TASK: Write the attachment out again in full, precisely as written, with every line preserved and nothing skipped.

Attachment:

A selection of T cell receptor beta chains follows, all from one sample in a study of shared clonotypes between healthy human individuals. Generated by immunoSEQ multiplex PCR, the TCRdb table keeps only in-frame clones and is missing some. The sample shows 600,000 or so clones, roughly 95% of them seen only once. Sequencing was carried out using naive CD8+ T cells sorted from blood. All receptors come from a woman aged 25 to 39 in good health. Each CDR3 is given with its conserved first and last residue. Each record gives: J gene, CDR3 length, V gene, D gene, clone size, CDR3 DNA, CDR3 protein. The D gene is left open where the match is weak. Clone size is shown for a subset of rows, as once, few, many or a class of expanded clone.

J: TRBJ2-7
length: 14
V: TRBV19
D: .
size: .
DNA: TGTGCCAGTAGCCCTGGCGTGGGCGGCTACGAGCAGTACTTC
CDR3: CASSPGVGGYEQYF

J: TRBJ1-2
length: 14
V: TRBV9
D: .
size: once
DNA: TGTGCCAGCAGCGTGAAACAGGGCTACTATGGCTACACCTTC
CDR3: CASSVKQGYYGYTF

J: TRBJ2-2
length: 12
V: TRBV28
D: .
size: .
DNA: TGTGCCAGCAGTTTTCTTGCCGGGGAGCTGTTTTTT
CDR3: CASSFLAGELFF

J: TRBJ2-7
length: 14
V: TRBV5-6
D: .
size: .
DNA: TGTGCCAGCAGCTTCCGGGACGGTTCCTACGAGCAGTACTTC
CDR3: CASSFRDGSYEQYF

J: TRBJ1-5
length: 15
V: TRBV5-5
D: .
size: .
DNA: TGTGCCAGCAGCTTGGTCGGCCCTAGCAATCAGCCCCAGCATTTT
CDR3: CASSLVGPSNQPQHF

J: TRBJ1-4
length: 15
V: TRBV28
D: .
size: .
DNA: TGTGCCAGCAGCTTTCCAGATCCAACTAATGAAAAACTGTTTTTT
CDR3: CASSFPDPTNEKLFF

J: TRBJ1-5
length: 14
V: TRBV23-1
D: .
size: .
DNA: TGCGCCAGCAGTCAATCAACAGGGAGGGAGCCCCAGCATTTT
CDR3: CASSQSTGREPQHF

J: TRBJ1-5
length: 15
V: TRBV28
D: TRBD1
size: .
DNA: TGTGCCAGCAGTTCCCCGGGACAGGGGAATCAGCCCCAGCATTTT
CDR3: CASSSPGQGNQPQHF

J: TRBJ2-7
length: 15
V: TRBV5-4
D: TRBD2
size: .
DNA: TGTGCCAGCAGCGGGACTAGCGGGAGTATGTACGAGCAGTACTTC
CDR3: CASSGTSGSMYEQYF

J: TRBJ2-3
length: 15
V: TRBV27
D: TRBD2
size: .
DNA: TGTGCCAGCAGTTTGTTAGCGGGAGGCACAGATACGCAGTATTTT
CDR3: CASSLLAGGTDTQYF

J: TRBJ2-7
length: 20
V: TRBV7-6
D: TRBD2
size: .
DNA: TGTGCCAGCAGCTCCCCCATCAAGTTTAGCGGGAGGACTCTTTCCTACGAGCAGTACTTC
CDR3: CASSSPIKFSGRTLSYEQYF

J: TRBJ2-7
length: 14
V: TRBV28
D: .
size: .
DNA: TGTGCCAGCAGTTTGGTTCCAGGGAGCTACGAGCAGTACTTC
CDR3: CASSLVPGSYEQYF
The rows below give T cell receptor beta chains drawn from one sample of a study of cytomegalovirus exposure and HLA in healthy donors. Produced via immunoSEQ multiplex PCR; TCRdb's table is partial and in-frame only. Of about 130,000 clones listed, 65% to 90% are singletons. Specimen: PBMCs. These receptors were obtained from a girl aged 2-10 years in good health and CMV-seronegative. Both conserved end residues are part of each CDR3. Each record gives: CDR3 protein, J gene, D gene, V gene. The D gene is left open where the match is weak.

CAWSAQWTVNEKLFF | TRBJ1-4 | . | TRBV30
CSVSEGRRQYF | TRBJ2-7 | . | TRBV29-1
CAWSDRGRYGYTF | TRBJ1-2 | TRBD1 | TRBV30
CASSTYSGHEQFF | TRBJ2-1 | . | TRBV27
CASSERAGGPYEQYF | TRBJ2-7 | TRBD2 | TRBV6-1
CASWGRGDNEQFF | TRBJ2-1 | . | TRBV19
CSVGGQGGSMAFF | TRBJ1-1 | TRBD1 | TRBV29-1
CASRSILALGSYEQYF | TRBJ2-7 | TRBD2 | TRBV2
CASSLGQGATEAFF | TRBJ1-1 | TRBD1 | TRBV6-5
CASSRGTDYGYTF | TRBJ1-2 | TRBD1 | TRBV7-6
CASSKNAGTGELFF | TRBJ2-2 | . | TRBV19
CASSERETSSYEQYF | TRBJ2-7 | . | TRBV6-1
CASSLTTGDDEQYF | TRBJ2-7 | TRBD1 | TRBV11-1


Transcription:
A selection of T cell receptor beta chains follows, all from one sample in a study of shared clonotypes between healthy human individuals. Generated by immunoSEQ multiplex PCR, the TCRdb table keeps only in-frame clones and is missing some. The sample shows 600,000 or so clones, roughly 95% of them seen only once. Sequencing was carried out using naive CD8+ T cells sorted from blood. All receptors come from a woman aged 25 to 39 in good health. Each CDR3 is given with its conserved first and last residue. Each record gives: J gene, CDR3 length, V gene, D gene, clone size, CDR3 DNA, CDR3 protein. The D gene is left open where the match is weak. Clone size is shown for a subset of rows, as once, few, many or a class of expanded clone.

J: TRBJ2-7
length: 14
V: TRBV19
D: .
size: .
DNA: TGTGCCAGTAGCCCTGGCGTGGGCGGCTACGAGCAGTACTTC
CDR3: CASSPGVGGYEQYF

J: TRBJ1-2
length: 14
V: TRBV9
D: .
size: once
DNA: TGTGCCAGCAGCGTGAAACAGGGCTACTATGGCTACACCTTC
CDR3: CASSVKQGYYGYTF

J: TRBJ2-2
length: 12
V: TRBV28
D: .
size: .
DNA: TGTGCCAGCAGTTTTCTTGCCGGGGAGCTGTTTTTT
CDR3: CASSFLAGELFF

J: TRBJ2-7
length: 14
V: TRBV5-6
D: .
size: .
DNA: TGTGCCAGCAGCTTCCGGGACGGTTCCTACGAGCAGTACTTC
CDR3: CASSFRDGSYEQYF

J: TRBJ1-5
length: 15
V: TRBV5-5
D: .
size: .
DNA: TGTGCCAGCAGCTTGGTCGGCCCTAGCAATCAGCCCCAGCATTTT
CDR3: CASSLVGPSNQPQHF

J: TRBJ1-4
length: 15
V: TRBV28
D: .
size: .
DNA: TGTGCCAGCAGCTTTCCAGATCCAACTAATGAAAAACTGTTTTTT
CDR3: CASSFPDPTNEKLFF

J: TRBJ1-5
length: 14
V: TRBV23-1
D: .
size: .
DNA: TGCGCCAGCAGTCAATCAACAGGGAGGGAGCCCCAGCATTTT
CDR3: CASSQSTGREPQHF

J: TRBJ1-5
length: 15
V: TRBV28
D: TRBD1
size: .
DNA: TGTGCCAGCAGTTCCCCGGGACAGGGGAATCAGCCCCAGCATTTT
CDR3: CASSSPGQGNQPQHF

J: TRBJ2-7
length: 15
V: TRBV5-4
D: TRBD2
size: .
DNA: TGTGCCAGCAGCGGGACTAGCGGGAGTATGTACGAGCAGTACTTC
CDR3: CASSGTSGSMYEQYF

J: TRBJ2-3
length: 15
V: TRBV27
D: TRBD2
size: .
DNA: TGTGCCAGCAGTTTGTTAGCGGGAGGCACAGATACGCAGTATTTT
CDR3: CASSLLAGGTDTQYF

J: TRBJ2-7
length: 20
V: TRBV7-6
D: TRBD2
size: .
DNA: TGTGCCAGCAGCTCCCCCATCAAGTTTAGCGGGAGGACTCTTTCCTACGAGCAGTACTTC
CDR3: CASSSPIKFSGRTLSYEQYF

J: TRBJ2-7
length: 14
V: TRBV28
D: .
size: .
DNA: TGTGCCAGCAGTTTGGTTCCAGGGAGCTACGAGCAGTACTTC
CDR3: CASSLVPGSYEQYF
The rows below give T cell receptor beta chains drawn from one sample of a study of cytomegalovirus exposure and HLA in healthy donors. Produced via immunoSEQ multiplex PCR; TCRdb's table is partial and in-frame only. Of about 130,000 clones listed, 65% to 90% are singletons. Specimen: PBMCs. These receptors were obtained from a girl aged 2-10 years in good health and CMV-seronegative. Both conserved end residues are part of each CDR3. Each record gives: CDR3 protein, J gene, D gene, V gene. The D gene is left open where the match is weak.

CAWSAQWTVNEKLFF | TRBJ1-4 | . | TRBV30
CSVSEGRRQYF | TRBJ2-7 | . | TRBV29-1
CAWSDRGRYGYTF | TRBJ1-2 | TRBD1 | TRBV30
CASSTYSGHEQFF | TRBJ2-1 | . | TRBV27
CASSERAGGPYEQYF | TRBJ2-7 | TRBD2 | TRBV6-1
CASWGRGDNEQFF | TRBJ2-1 | . | TRBV19
CSVGGQGGSMAFF | TRBJ1-1 | TRBD1 | TRBV29-1
CASRSILALGSYEQYF | TRBJ2-7 | TRBD2 | TRBV2
CASSLGQGATEAFF | TRBJ1-1 | TRBD1 | TRBV6-5
CASSRGTDYGYTF | TRBJ1-2 | TRBD1 | TRBV7-6
CASSKNAGTGELFF | TRBJ2-2 | . | TRBV19
CASSERETSSYEQYF | TRBJ2-7 | . | TRBV6-1
CASSLTTGDDEQYF | TRBJ2-7 | TRBD1 | TRBV11-1